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Cornell's Animal Health Diagnostic Center isolates and serves as only testing ground for new and sometimes deadly dog influenza virus

FOR RELEASE: Sept. 26, 2005

ITHACA, N.Y. - Cornell University's Animal Health Diagnostic Center isolated a new and highly contagious canine influenza virus and serves as the only laboratory currently conducting routine tests for the virus for the general veterinary community.

Led by Dr. Edward Dubovi, director of the virology center at the Cornell lab, this effort began when an unusual illness began to appear in Florida greyhound kennels over the past 2-3 years. Ultimately, Cornell virologists working with the researchers at the University of Florida and the Centers for Disease Control (CDC) determined that the dogs were stricken by a type of influenza that is ordinarily found only in horses. This was the first scientific report of an equine influenza virus that jumped the species barrier.

"From a public-health standpoint, it's always an alarming occurrence when a virus leaps to another species, particularly into a domesticated species, as this is generally a sign of the virus's strength and ability to adapt," says Dubovi.

While no known cases of human infection by this virus have been identified, Dubovi and his colleagues at the Cornell College of Veterinary Medicine are keeping a close watch on this possibility and any signs that this virus may be harmful in any way to humans."

For dog owners, Dubovi offers this advice: "To the extent possible, dogs should be kept separated from those in other households, and a veterinarian should be consulted if a dog develops a cough or other evidence of respiratory disease. Until a reliable canine vaccine is available, veterinarians and dog owners will be working to contain the disease."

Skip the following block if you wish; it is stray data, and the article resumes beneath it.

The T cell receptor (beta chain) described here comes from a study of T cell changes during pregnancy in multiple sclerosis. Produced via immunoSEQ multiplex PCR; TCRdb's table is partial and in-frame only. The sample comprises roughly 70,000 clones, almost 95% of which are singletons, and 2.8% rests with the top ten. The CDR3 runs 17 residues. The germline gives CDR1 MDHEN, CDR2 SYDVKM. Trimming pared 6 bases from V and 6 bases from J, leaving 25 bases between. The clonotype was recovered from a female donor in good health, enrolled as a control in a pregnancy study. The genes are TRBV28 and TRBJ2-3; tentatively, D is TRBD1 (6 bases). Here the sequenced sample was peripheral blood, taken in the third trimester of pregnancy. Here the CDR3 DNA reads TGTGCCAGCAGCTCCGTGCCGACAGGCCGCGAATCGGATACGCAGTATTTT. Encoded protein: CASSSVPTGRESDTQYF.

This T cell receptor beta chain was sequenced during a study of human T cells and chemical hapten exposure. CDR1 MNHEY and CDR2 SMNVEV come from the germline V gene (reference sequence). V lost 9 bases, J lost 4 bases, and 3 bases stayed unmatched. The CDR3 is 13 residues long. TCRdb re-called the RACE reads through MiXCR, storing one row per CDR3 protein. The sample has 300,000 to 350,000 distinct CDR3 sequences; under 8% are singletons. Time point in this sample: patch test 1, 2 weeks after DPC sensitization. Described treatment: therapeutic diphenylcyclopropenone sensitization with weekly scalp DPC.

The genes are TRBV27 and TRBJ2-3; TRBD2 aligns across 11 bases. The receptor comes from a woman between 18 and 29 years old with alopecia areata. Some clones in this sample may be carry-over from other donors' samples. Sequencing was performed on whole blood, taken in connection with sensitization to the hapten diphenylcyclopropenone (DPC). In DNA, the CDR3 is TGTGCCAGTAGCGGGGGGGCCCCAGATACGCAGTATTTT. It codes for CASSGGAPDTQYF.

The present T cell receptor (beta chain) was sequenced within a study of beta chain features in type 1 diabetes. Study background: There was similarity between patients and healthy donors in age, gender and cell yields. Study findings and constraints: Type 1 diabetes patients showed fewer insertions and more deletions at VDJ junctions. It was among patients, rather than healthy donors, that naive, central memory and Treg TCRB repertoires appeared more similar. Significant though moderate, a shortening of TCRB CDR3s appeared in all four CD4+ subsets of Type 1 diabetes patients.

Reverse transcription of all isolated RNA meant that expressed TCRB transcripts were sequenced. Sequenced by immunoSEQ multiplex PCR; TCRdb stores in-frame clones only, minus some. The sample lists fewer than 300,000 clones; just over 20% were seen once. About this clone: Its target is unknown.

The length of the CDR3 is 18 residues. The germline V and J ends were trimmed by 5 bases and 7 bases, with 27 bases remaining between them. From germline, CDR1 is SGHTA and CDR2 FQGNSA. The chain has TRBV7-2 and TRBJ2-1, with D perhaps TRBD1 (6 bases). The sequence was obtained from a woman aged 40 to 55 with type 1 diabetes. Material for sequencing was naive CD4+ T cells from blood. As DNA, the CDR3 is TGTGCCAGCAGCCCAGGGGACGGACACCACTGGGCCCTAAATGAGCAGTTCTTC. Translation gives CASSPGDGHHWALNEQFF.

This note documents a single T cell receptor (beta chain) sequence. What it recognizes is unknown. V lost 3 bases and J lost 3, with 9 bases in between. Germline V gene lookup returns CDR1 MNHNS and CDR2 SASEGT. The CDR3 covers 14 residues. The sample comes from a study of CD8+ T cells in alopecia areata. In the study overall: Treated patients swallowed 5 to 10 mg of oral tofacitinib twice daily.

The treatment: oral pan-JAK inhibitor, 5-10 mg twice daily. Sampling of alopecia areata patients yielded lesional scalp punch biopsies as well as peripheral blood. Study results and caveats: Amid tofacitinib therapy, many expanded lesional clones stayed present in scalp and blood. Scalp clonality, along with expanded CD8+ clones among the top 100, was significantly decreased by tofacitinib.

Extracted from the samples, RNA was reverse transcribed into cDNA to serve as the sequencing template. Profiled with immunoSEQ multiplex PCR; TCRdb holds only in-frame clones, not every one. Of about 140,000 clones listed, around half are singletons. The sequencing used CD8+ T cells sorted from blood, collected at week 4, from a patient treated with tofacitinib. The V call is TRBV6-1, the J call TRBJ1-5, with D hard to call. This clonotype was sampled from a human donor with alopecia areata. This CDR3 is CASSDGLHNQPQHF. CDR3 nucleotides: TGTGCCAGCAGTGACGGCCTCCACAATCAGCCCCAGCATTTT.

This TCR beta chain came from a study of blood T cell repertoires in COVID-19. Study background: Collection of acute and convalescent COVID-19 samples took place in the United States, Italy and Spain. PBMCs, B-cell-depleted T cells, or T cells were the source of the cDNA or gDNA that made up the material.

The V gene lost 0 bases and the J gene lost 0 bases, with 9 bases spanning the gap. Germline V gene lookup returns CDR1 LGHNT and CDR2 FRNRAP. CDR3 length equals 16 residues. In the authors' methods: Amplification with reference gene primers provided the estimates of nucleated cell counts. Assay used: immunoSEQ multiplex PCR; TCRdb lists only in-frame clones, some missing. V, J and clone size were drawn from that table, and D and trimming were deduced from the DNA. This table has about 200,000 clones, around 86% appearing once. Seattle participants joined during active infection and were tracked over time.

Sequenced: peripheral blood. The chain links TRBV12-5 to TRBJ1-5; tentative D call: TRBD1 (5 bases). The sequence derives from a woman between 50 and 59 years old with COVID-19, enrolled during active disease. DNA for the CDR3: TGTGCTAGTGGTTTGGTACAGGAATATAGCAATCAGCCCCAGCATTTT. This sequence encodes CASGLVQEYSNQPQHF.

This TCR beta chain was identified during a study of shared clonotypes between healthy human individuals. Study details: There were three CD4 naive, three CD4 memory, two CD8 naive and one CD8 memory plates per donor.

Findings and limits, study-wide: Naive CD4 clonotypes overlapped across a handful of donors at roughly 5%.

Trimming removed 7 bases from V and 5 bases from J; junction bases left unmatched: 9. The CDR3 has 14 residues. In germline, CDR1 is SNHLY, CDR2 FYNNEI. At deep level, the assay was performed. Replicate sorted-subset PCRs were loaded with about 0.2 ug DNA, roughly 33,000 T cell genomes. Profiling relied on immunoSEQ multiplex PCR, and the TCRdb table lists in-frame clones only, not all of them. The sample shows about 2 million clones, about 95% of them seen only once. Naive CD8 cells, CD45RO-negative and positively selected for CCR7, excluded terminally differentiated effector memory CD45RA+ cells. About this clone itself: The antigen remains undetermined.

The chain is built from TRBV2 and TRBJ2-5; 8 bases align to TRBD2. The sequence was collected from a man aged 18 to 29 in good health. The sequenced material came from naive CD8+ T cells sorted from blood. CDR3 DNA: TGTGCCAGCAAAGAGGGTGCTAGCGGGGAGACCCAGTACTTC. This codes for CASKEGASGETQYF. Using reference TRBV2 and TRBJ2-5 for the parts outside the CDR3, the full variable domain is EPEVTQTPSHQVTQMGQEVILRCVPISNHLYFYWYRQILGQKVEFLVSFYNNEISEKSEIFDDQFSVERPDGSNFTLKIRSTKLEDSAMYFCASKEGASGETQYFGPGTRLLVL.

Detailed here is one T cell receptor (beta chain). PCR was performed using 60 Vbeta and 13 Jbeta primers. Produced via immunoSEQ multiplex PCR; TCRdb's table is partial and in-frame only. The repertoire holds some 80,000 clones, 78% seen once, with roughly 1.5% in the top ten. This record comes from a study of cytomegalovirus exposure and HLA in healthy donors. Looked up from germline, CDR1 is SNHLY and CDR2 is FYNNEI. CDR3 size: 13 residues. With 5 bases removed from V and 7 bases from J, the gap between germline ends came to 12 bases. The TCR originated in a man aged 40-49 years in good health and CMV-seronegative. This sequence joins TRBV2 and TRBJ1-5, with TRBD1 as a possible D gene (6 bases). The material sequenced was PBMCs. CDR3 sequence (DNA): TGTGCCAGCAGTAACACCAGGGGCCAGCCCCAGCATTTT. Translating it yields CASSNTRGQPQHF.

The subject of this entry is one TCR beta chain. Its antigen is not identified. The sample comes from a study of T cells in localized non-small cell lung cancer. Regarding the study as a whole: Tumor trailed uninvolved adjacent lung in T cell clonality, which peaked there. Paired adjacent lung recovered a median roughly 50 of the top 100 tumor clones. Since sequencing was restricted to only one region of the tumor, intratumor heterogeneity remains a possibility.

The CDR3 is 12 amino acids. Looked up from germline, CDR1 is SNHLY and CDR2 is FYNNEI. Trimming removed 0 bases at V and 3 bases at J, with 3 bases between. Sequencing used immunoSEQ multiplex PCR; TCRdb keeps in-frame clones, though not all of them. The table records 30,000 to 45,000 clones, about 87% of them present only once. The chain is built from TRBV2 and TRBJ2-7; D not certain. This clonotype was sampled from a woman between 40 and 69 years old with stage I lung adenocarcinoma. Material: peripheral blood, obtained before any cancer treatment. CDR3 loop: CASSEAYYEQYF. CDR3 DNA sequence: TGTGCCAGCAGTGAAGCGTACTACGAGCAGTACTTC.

As his team works with others to learn more about the virus and to develop an effective vaccine, Dubovi sees a potential for this latest issue to help address a more fundamental research problem related animals and public health.

"As populations get denser and domestic animals mix with each other and with wildlife, we have to be aware that disease-causing agents can jump species," says Dubovi. "Therefore the way public health officials monitor the transmission of disease from one species to another must be re-examined closely." Dubovi says that the current monitoring tactic is targeted surveillance or ruling out a specific disease in an afflicted animal rather than seeking out what the animal has. Dubovi sees the need to set up a surveillance system for companion animals so that "if there is a new and emerging disease coming out we can spot it . proactively."

Donald F. Smith, Cornell's Austin O. Hooey Dean of Veterinary Medicine agrees, "As the lives of animals and humans continue to converge, we need to develop more proactive public policies related to disease surveillance. This is especially true for those infectious agents for which there is a potential that there may be significant public health concerns. We're not just talking about the health of our beloved pets anymore."